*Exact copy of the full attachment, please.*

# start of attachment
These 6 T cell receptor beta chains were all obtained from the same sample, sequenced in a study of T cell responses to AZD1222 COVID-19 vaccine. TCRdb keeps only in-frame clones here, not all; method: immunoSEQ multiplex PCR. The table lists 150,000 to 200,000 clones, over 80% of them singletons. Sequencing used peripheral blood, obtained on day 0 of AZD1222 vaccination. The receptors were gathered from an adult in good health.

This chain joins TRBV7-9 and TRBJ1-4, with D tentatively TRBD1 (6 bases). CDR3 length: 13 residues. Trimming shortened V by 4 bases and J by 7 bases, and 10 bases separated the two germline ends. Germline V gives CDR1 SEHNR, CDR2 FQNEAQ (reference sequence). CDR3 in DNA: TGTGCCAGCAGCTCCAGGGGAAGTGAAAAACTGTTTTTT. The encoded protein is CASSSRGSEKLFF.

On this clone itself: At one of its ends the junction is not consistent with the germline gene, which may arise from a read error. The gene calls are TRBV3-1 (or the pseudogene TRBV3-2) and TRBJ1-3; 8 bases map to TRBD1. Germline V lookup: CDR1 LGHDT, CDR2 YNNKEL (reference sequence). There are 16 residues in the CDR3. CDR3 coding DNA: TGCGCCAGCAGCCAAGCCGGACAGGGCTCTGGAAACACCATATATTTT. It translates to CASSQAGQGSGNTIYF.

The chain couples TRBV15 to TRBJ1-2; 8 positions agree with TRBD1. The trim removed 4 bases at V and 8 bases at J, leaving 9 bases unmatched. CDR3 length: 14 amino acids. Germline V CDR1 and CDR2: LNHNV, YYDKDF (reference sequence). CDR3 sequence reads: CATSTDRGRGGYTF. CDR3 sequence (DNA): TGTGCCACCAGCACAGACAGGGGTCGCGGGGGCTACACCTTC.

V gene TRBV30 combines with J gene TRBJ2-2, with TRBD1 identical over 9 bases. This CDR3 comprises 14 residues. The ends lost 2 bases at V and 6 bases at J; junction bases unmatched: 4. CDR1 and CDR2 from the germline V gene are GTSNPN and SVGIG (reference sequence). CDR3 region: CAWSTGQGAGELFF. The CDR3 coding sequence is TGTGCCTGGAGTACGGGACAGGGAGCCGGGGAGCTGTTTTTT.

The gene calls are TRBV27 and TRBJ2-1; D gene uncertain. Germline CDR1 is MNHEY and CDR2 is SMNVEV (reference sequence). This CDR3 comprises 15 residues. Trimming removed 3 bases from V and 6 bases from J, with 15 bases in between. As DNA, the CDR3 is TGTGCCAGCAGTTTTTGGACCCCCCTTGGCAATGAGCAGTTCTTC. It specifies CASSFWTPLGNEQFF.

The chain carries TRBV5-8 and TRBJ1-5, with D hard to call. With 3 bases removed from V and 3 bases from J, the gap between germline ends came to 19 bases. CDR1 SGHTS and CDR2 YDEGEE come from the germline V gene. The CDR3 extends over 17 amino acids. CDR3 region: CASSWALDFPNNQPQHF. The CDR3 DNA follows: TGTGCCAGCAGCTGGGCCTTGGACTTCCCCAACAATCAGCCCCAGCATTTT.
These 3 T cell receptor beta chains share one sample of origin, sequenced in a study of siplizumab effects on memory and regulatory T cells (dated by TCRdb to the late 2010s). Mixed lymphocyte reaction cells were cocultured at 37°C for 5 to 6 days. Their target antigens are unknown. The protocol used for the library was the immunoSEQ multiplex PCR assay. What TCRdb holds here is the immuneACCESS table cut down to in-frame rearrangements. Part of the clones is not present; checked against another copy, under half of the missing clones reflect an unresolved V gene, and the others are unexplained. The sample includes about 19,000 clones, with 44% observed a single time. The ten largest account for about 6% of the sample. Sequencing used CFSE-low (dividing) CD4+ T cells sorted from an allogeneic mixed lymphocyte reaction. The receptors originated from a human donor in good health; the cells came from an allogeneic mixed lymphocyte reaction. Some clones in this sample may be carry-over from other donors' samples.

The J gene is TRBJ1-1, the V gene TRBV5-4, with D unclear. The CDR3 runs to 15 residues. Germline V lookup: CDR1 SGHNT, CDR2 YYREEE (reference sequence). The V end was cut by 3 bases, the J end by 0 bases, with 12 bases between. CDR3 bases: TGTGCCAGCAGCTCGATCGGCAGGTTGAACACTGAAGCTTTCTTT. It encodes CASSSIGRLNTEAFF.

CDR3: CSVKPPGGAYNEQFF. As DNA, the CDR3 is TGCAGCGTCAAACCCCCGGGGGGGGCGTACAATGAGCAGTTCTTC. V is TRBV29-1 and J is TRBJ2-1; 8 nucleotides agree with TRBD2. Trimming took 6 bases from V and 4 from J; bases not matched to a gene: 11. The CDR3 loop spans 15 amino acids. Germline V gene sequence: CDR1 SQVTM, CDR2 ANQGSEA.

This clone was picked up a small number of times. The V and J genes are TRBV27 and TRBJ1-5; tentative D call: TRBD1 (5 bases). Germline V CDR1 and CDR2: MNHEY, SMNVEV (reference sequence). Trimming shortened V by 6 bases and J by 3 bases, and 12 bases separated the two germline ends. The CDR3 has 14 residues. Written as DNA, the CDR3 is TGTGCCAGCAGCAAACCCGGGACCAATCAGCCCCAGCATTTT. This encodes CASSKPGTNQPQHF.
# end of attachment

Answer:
These 6 T cell receptor beta chains were all obtained from the same sample, sequenced in a study of T cell responses to AZD1222 COVID-19 vaccine. TCRdb keeps only in-frame clones here, not all; method: immunoSEQ multiplex PCR. The table lists 150,000 to 200,000 clones, over 80% of them singletons. Sequencing used peripheral blood, obtained on day 0 of AZD1222 vaccination. The receptors were gathered from an adult in good health.

This chain joins TRBV7-9 and TRBJ1-4, with D tentatively TRBD1 (6 bases). CDR3 length: 13 residues. Trimming shortened V by 4 bases and J by 7 bases, and 10 bases separated the two germline ends. Germline V gives CDR1 SEHNR, CDR2 FQNEAQ (reference sequence). CDR3 in DNA: TGTGCCAGCAGCTCCAGGGGAAGTGAAAAACTGTTTTTT. The encoded protein is CASSSRGSEKLFF.

On this clone itself: At one of its ends the junction is not consistent with the germline gene, which may arise from a read error. The gene calls are TRBV3-1 (or the pseudogene TRBV3-2) and TRBJ1-3; 8 bases map to TRBD1. Germline V lookup: CDR1 LGHDT, CDR2 YNNKEL (reference sequence). There are 16 residues in the CDR3. CDR3 coding DNA: TGCGCCAGCAGCCAAGCCGGACAGGGCTCTGGAAACACCATATATTTT. It translates to CASSQAGQGSGNTIYF.

The chain couples TRBV15 to TRBJ1-2; 8 positions agree with TRBD1. The trim removed 4 bases at V and 8 bases at J, leaving 9 bases unmatched. CDR3 length: 14 amino acids. Germline V CDR1 and CDR2: LNHNV, YYDKDF (reference sequence). CDR3 sequence reads: CATSTDRGRGGYTF. CDR3 sequence (DNA): TGTGCCACCAGCACAGACAGGGGTCGCGGGGGCTACACCTTC.

V gene TRBV30 combines with J gene TRBJ2-2, with TRBD1 identical over 9 bases. This CDR3 comprises 14 residues. The ends lost 2 bases at V and 6 bases at J; junction bases unmatched: 4. CDR1 and CDR2 from the germline V gene are GTSNPN and SVGIG (reference sequence). CDR3 region: CAWSTGQGAGELFF. The CDR3 coding sequence is TGTGCCTGGAGTACGGGACAGGGAGCCGGGGAGCTGTTTTTT.

The gene calls are TRBV27 and TRBJ2-1; D gene uncertain. Germline CDR1 is MNHEY and CDR2 is SMNVEV (reference sequence). This CDR3 comprises 15 residues. Trimming removed 3 bases from V and 6 bases from J, with 15 bases in between. As DNA, the CDR3 is TGTGCCAGCAGTTTTTGGACCCCCCTTGGCAATGAGCAGTTCTTC. It specifies CASSFWTPLGNEQFF.

The chain carries TRBV5-8 and TRBJ1-5, with D hard to call. With 3 bases removed from V and 3 bases from J, the gap between germline ends came to 19 bases. CDR1 SGHTS and CDR2 YDEGEE come from the germline V gene. The CDR3 extends over 17 amino acids. CDR3 region: CASSWALDFPNNQPQHF. The CDR3 DNA follows: TGTGCCAGCAGCTGGGCCTTGGACTTCCCCAACAATCAGCCCCAGCATTTT.
These 3 T cell receptor beta chains share one sample of origin, sequenced in a study of siplizumab effects on memory and regulatory T cells (dated by TCRdb to the late 2010s). Mixed lymphocyte reaction cells were cocultured at 37°C for 5 to 6 days. Their target antigens are unknown. The protocol used for the library was the immunoSEQ multiplex PCR assay. What TCRdb holds here is the immuneACCESS table cut down to in-frame rearrangements. Part of the clones is not present; checked against another copy, under half of the missing clones reflect an unresolved V gene, and the others are unexplained. The sample includes about 19,000 clones, with 44% observed a single time. The ten largest account for about 6% of the sample. Sequencing used CFSE-low (dividing) CD4+ T cells sorted from an allogeneic mixed lymphocyte reaction. The receptors originated from a human donor in good health; the cells came from an allogeneic mixed lymphocyte reaction. Some clones in this sample may be carry-over from other donors' samples.

The J gene is TRBJ1-1, the V gene TRBV5-4, with D unclear. The CDR3 runs to 15 residues. Germline V lookup: CDR1 SGHNT, CDR2 YYREEE (reference sequence). The V end was cut by 3 bases, the J end by 0 bases, with 12 bases between. CDR3 bases: TGTGCCAGCAGCTCGATCGGCAGGTTGAACACTGAAGCTTTCTTT. It encodes CASSSIGRLNTEAFF.

CDR3: CSVKPPGGAYNEQFF. As DNA, the CDR3 is TGCAGCGTCAAACCCCCGGGGGGGGCGTACAATGAGCAGTTCTTC. V is TRBV29-1 and J is TRBJ2-1; 8 nucleotides agree with TRBD2. Trimming took 6 bases from V and 4 from J; bases not matched to a gene: 11. The CDR3 loop spans 15 amino acids. Germline V gene sequence: CDR1 SQVTM, CDR2 ANQGSEA.

This clone was picked up a small number of times. The V and J genes are TRBV27 and TRBJ1-5; tentative D call: TRBD1 (5 bases). Germline V CDR1 and CDR2: MNHEY, SMNVEV (reference sequence). Trimming shortened V by 6 bases and J by 3 bases, and 12 bases separated the two germline ends. The CDR3 has 14 residues. Written as DNA, the CDR3 is TGTGCCAGCAGCAAACCCGGGACCAATCAGCCCCAGCATTTT. This encodes CASSKPGTNQPQHF.